With an immense work-ethic and constant efforts at improving every facet of his game, Pollock quickly won over the public and paved the way for his team to begin regaining their support.

The all-rounder led from the front with key contributions with both bat and ball. Even though he did not exude the aura of a natural leader, Pollock's captaincy was built on unwavering commitment to the team's cause.

He led the Proteas to 8 Test series victories and 12 ODI series/tournaments successes. However, his captaincy stint met a traumatic end after a fatal miscalculation of the Duckworth-Lewis target led to South Africa's ignominious group-stage exit in the 2003 World Cup on home soil.

Captaincy Record

Tests: 14 wins and 5 losses from 26 matches

ODIs: 60 wins and 33 losses from 97 matches

T20Is: 1 loss from 1 match

#2 Hansie Cronje

Hansie Cronje
Hansie Cronje was renowned as a smart tactician capable of thinking outside the box

The sight of Hansie Cronje breaking down during testimony at King's Commission remains one of the most poignant moments in cricket history. Before he admitted to his involvement in the nefarious match-fixing scandal and subsequently ruined his legacy in the game, the Bloemfontein-born cricketer was a renowned captain who led his country in both Tests and ODIs for a substantial period of time.

Out of 19 Tests series between 1994 and 2000, the Cronje-led team lost only four and earned the reputation of being a world-class unit. In the limited-overs front, South Africa's only title in ICC events came under his captaincy.

The right-hander's two half-centuries played a vital role in securing the 1998 Wills International Cup which would later be construed as the inaugural edition of Champions Trophy. His aggressive tactics were the cornerstone of the Proteas's successes during the 90s. In 2002, Cronje passed away in a flight crash.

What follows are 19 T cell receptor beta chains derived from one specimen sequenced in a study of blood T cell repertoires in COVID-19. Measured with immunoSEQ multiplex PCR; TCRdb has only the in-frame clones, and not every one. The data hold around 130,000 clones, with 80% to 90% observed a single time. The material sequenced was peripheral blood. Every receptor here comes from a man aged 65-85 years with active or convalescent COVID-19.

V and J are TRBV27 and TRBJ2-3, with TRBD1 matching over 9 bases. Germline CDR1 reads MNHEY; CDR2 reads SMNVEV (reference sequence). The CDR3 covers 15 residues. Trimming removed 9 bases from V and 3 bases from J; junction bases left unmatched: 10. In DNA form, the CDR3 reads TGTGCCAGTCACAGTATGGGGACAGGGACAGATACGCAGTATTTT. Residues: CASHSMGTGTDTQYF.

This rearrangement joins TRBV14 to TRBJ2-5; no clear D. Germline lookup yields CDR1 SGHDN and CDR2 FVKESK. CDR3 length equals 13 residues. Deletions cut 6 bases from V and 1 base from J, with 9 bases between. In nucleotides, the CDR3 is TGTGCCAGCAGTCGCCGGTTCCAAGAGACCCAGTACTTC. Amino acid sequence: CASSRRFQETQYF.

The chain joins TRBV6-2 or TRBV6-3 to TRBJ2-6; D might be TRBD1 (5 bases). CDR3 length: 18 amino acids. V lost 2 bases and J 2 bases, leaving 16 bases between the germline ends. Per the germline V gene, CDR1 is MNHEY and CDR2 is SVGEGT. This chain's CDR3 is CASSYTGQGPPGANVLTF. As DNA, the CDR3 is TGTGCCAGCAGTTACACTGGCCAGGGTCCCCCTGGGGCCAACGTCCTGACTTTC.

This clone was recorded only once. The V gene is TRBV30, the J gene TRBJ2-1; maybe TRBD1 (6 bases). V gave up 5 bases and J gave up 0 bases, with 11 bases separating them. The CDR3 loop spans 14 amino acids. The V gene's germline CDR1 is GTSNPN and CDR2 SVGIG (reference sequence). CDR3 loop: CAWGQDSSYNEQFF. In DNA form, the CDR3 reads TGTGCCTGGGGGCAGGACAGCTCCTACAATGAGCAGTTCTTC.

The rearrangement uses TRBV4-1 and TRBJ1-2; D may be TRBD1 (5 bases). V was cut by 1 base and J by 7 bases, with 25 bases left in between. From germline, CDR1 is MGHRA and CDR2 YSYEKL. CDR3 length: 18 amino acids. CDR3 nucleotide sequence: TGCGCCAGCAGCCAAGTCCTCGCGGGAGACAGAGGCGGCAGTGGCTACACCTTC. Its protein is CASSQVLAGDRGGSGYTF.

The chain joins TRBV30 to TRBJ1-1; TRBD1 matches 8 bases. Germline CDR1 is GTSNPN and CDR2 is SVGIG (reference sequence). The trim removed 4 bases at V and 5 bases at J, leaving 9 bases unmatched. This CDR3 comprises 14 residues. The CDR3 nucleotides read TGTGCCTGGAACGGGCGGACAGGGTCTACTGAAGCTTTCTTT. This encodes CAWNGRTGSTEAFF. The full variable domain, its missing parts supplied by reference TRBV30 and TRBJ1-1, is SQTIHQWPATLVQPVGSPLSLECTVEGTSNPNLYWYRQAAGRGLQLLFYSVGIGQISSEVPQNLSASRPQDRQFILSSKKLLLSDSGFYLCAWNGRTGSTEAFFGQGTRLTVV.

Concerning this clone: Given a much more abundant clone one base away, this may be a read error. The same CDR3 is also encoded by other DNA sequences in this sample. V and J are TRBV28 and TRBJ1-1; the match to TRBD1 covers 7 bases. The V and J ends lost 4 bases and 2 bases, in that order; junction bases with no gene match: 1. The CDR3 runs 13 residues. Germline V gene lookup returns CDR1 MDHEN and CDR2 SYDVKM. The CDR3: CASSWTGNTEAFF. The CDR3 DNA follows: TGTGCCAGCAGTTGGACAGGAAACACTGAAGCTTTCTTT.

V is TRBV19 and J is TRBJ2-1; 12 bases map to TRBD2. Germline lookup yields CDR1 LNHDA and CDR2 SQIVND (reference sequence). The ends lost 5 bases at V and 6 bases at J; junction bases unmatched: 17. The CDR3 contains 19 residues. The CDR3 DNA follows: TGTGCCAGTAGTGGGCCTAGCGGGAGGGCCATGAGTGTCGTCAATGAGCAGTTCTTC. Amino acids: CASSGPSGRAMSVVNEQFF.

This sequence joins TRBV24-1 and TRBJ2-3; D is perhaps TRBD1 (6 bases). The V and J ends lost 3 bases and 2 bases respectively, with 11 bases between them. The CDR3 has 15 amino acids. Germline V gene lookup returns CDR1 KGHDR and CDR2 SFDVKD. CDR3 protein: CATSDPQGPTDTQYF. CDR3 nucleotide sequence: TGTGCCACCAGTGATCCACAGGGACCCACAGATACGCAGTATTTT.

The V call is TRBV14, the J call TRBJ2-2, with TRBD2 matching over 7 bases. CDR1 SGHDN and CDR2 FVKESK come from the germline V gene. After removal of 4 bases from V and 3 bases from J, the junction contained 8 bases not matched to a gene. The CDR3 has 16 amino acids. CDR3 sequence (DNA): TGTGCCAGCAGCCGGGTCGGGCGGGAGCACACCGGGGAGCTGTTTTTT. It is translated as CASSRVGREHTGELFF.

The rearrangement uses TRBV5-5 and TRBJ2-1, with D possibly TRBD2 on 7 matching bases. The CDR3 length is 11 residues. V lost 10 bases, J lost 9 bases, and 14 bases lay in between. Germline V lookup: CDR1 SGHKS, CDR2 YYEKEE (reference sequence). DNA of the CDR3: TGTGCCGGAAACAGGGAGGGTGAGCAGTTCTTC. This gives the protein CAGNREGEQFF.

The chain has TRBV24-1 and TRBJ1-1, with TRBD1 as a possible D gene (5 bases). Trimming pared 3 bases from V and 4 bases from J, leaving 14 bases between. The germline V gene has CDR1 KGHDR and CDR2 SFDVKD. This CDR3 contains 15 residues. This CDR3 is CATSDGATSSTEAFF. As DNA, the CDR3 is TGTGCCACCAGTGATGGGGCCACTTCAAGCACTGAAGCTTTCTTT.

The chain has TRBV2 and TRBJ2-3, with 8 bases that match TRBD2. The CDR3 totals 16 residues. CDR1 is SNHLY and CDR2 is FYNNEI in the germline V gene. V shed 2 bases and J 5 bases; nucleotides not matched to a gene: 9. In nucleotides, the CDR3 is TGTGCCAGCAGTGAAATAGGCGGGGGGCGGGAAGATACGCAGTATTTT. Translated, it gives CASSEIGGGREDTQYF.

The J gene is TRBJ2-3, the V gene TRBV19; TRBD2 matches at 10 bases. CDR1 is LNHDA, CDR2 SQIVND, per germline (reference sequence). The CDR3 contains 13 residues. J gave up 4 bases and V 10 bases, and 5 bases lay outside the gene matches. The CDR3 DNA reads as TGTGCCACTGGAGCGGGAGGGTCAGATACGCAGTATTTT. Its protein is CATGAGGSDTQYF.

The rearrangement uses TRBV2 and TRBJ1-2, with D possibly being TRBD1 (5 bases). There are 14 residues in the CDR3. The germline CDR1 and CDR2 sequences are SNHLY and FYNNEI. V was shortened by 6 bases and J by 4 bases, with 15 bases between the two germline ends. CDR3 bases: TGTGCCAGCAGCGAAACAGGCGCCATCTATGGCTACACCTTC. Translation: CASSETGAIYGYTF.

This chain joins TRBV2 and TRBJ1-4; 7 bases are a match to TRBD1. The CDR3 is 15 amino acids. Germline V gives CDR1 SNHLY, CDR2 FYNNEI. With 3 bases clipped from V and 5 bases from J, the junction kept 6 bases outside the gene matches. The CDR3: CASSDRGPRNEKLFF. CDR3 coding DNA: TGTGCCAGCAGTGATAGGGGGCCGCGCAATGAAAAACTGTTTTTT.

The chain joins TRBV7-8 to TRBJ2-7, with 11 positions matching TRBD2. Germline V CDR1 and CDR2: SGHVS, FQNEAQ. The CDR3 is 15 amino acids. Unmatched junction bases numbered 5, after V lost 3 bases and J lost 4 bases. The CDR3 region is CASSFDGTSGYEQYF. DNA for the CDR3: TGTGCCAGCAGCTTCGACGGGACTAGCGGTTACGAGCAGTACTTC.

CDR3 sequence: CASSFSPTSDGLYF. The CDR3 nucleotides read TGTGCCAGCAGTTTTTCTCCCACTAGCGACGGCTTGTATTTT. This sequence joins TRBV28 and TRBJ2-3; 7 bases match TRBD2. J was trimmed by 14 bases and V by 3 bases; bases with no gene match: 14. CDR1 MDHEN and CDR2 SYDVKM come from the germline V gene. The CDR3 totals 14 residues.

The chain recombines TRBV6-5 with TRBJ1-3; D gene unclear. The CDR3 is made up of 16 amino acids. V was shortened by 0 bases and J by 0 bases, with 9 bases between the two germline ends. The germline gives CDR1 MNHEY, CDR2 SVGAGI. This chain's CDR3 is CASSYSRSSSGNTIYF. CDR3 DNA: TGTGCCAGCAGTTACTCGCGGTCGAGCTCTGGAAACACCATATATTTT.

Captaincy Record

Tests: 27 wins and 11 losses from 53 matches

ODIs: 99 wins and 35 losses from 138 matches

#1 Graeme Smith

Graeme Smith
Graeme Smith's strong persona and relentless approach made him a natural leader

If one were to go by longevity and numbers, very few captains can match Graeme Smith's remarkable record. He remains the only captain in Test history to lead any team in 100 or more matches and the only skipper to win 50 or more matches.

However, the opener's legacy is much more than mere statistics. His intuitive style of captaincy went a long way in adding steel to South African cricket. When he was surprisingly chosen as Shaun Pollock's successor, the southpaw was just 22 and had played a grand total of 30 international matches across formats. Not many would have expected him to become one of the greatest leaders of all-time.

Extra Cover: South Africa's best XI since readmission

Upon possessing a bunch of talented players, South Africa needed a leader with vision and credence. Smith had them and then some. With his inspirational leadership, he fashioned a team in his own image - unflappable and tenacious.

The left-hander led South Africa to the number one position in all three formats simultaneously. More pertinently, his team performed splendidly away from home and gained worldwide respect.

In an era where every other team struggled outside their comfort zones, the Proteas cruised to two successive Test series victories each in England and Australia. Such feats would not have been possible were it not for Smith's unrelenting determination which rubbed off on his team mates too.

Captaincy Record

Tests: 53 wins and 29 losses from 109 matches

ODIs: 92 wins and 51 losses from 150 matches

T20Is: 18 wins and 9 losses from 27 matches

Edited by Umid Kumar Dey